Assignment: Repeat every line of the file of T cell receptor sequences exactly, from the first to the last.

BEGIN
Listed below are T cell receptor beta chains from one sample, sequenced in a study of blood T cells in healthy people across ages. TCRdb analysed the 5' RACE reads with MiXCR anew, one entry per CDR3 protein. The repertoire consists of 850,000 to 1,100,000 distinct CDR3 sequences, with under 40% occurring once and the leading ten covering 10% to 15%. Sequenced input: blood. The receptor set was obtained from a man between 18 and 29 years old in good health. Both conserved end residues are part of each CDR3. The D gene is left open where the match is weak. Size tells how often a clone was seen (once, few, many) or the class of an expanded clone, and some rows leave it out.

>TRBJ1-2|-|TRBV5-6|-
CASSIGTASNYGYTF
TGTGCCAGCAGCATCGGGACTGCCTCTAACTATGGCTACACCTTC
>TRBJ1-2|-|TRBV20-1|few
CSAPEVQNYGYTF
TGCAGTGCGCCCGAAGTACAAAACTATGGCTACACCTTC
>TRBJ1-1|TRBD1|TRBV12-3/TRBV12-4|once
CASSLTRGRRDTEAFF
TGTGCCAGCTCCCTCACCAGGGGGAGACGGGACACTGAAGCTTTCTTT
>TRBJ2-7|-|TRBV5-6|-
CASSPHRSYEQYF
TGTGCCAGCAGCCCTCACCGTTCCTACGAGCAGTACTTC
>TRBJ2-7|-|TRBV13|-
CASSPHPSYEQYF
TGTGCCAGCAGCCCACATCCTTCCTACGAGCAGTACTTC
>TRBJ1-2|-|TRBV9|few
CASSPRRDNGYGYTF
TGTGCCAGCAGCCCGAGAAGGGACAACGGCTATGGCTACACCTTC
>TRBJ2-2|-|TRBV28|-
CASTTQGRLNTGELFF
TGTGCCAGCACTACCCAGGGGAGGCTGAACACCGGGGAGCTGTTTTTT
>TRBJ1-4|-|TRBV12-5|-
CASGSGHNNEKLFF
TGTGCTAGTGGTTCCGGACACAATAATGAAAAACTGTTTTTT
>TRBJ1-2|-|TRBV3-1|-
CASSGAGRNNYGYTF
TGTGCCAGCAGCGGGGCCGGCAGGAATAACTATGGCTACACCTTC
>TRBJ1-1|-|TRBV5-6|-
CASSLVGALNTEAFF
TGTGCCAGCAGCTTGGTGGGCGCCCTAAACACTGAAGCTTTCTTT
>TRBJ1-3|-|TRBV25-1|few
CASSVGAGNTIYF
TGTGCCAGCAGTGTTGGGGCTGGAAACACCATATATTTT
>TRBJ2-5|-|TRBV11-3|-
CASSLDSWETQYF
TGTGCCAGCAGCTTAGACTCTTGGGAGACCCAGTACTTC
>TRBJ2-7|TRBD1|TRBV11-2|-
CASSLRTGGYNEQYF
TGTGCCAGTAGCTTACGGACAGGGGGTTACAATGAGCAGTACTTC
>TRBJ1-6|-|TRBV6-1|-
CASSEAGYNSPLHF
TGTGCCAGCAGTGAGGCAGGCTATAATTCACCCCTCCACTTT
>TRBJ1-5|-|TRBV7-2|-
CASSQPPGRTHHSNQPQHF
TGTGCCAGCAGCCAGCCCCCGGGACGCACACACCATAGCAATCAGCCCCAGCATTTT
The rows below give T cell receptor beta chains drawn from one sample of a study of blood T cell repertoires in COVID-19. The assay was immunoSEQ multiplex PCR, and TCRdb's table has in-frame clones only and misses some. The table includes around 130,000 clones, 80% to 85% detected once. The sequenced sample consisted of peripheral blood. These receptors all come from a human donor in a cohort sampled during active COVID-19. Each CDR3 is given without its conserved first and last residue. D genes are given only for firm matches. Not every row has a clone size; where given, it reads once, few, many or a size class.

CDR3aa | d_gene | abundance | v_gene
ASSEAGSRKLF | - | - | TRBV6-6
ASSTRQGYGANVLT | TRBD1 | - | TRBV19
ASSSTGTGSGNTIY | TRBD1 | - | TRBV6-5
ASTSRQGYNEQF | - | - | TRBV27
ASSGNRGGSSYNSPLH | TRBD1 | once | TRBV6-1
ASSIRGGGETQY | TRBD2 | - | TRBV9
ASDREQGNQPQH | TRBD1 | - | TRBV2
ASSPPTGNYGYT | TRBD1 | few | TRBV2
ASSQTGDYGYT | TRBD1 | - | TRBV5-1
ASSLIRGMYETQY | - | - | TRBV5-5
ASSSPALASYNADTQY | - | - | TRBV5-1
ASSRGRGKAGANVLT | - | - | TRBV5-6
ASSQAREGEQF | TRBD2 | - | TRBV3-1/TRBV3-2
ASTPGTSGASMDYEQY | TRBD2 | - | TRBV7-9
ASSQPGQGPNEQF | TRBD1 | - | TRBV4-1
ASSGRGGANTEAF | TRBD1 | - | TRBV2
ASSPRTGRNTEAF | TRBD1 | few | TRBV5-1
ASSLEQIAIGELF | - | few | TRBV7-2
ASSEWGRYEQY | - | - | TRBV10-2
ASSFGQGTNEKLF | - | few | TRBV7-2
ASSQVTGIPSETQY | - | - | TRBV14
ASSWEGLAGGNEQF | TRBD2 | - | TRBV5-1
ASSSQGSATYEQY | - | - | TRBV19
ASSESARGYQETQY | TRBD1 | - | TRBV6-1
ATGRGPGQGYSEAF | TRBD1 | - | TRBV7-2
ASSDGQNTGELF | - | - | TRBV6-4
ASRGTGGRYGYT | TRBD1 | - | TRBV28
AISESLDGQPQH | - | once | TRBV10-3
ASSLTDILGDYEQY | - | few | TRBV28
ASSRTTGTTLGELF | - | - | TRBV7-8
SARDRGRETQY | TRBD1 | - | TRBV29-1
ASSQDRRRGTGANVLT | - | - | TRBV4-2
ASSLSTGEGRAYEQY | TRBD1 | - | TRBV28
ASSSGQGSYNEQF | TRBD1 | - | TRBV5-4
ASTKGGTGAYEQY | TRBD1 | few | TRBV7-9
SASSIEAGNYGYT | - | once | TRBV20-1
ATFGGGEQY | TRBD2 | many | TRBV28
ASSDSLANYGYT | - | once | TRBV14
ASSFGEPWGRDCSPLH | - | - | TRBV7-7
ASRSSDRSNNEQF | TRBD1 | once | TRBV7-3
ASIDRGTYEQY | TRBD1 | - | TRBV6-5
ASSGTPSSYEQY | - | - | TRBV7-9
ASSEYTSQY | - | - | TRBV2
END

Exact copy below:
Listed below are T cell receptor beta chains from one sample, sequenced in a study of blood T cells in healthy people across ages. TCRdb analysed the 5' RACE reads with MiXCR anew, one entry per CDR3 protein. The repertoire consists of 850,000 to 1,100,000 distinct CDR3 sequences, with under 40% occurring once and the leading ten covering 10% to 15%. Sequenced input: blood. The receptor set was obtained from a man between 18 and 29 years old in good health. Both conserved end residues are part of each CDR3. The D gene is left open where the match is weak. Size tells how often a clone was seen (once, few, many) or the class of an expanded clone, and some rows leave it out.

>TRBJ1-2|-|TRBV5-6|-
CASSIGTASNYGYTF
TGTGCCAGCAGCATCGGGACTGCCTCTAACTATGGCTACACCTTC
>TRBJ1-2|-|TRBV20-1|few
CSAPEVQNYGYTF
TGCAGTGCGCCCGAAGTACAAAACTATGGCTACACCTTC
>TRBJ1-1|TRBD1|TRBV12-3/TRBV12-4|once
CASSLTRGRRDTEAFF
TGTGCCAGCTCCCTCACCAGGGGGAGACGGGACACTGAAGCTTTCTTT
>TRBJ2-7|-|TRBV5-6|-
CASSPHRSYEQYF
TGTGCCAGCAGCCCTCACCGTTCCTACGAGCAGTACTTC
>TRBJ2-7|-|TRBV13|-
CASSPHPSYEQYF
TGTGCCAGCAGCCCACATCCTTCCTACGAGCAGTACTTC
>TRBJ1-2|-|TRBV9|few
CASSPRRDNGYGYTF
TGTGCCAGCAGCCCGAGAAGGGACAACGGCTATGGCTACACCTTC
>TRBJ2-2|-|TRBV28|-
CASTTQGRLNTGELFF
TGTGCCAGCACTACCCAGGGGAGGCTGAACACCGGGGAGCTGTTTTTT
>TRBJ1-4|-|TRBV12-5|-
CASGSGHNNEKLFF
TGTGCTAGTGGTTCCGGACACAATAATGAAAAACTGTTTTTT
>TRBJ1-2|-|TRBV3-1|-
CASSGAGRNNYGYTF
TGTGCCAGCAGCGGGGCCGGCAGGAATAACTATGGCTACACCTTC
>TRBJ1-1|-|TRBV5-6|-
CASSLVGALNTEAFF
TGTGCCAGCAGCTTGGTGGGCGCCCTAAACACTGAAGCTTTCTTT
>TRBJ1-3|-|TRBV25-1|few
CASSVGAGNTIYF
TGTGCCAGCAGTGTTGGGGCTGGAAACACCATATATTTT
>TRBJ2-5|-|TRBV11-3|-
CASSLDSWETQYF
TGTGCCAGCAGCTTAGACTCTTGGGAGACCCAGTACTTC
>TRBJ2-7|TRBD1|TRBV11-2|-
CASSLRTGGYNEQYF
TGTGCCAGTAGCTTACGGACAGGGGGTTACAATGAGCAGTACTTC
>TRBJ1-6|-|TRBV6-1|-
CASSEAGYNSPLHF
TGTGCCAGCAGTGAGGCAGGCTATAATTCACCCCTCCACTTT
>TRBJ1-5|-|TRBV7-2|-
CASSQPPGRTHHSNQPQHF
TGTGCCAGCAGCCAGCCCCCGGGACGCACACACCATAGCAATCAGCCCCAGCATTTT
The rows below give T cell receptor beta chains drawn from one sample of a study of blood T cell repertoires in COVID-19. The assay was immunoSEQ multiplex PCR, and TCRdb's table has in-frame clones only and misses some. The table includes around 130,000 clones, 80% to 85% detected once. The sequenced sample consisted of peripheral blood. These receptors all come from a human donor in a cohort sampled during active COVID-19. Each CDR3 is given without its conserved first and last residue. D genes are given only for firm matches. Not every row has a clone size; where given, it reads once, few, many or a size class.

CDR3aa | d_gene | abundance | v_gene
ASSEAGSRKLF | - | - | TRBV6-6
ASSTRQGYGANVLT | TRBD1 | - | TRBV19
ASSSTGTGSGNTIY | TRBD1 | - | TRBV6-5
ASTSRQGYNEQF | - | - | TRBV27
ASSGNRGGSSYNSPLH | TRBD1 | once | TRBV6-1
ASSIRGGGETQY | TRBD2 | - | TRBV9
ASDREQGNQPQH | TRBD1 | - | TRBV2
ASSPPTGNYGYT | TRBD1 | few | TRBV2
ASSQTGDYGYT | TRBD1 | - | TRBV5-1
ASSLIRGMYETQY | - | - | TRBV5-5
ASSSPALASYNADTQY | - | - | TRBV5-1
ASSRGRGKAGANVLT | - | - | TRBV5-6
ASSQAREGEQF | TRBD2 | - | TRBV3-1/TRBV3-2
ASTPGTSGASMDYEQY | TRBD2 | - | TRBV7-9
ASSQPGQGPNEQF | TRBD1 | - | TRBV4-1
ASSGRGGANTEAF | TRBD1 | - | TRBV2
ASSPRTGRNTEAF | TRBD1 | few | TRBV5-1
ASSLEQIAIGELF | - | few | TRBV7-2
ASSEWGRYEQY | - | - | TRBV10-2
ASSFGQGTNEKLF | - | few | TRBV7-2
ASSQVTGIPSETQY | - | - | TRBV14
ASSWEGLAGGNEQF | TRBD2 | - | TRBV5-1
ASSSQGSATYEQY | - | - | TRBV19
ASSESARGYQETQY | TRBD1 | - | TRBV6-1
ATGRGPGQGYSEAF | TRBD1 | - | TRBV7-2
ASSDGQNTGELF | - | - | TRBV6-4
ASRGTGGRYGYT | TRBD1 | - | TRBV28
AISESLDGQPQH | - | once | TRBV10-3
ASSLTDILGDYEQY | - | few | TRBV28
ASSRTTGTTLGELF | - | - | TRBV7-8
SARDRGRETQY | TRBD1 | - | TRBV29-1
ASSQDRRRGTGANVLT | - | - | TRBV4-2
ASSLSTGEGRAYEQY | TRBD1 | - | TRBV28
ASSSGQGSYNEQF | TRBD1 | - | TRBV5-4
ASTKGGTGAYEQY | TRBD1 | few | TRBV7-9
SASSIEAGNYGYT | - | once | TRBV20-1
ATFGGGEQY | TRBD2 | many | TRBV28
ASSDSLANYGYT | - | once | TRBV14
ASSFGEPWGRDCSPLH | - | - | TRBV7-7
ASRSSDRSNNEQF | TRBD1 | once | TRBV7-3
ASIDRGTYEQY | TRBD1 | - | TRBV6-5
ASSGTPSSYEQY | - | - | TRBV7-9
ASSEYTSQY | - | - | TRBV2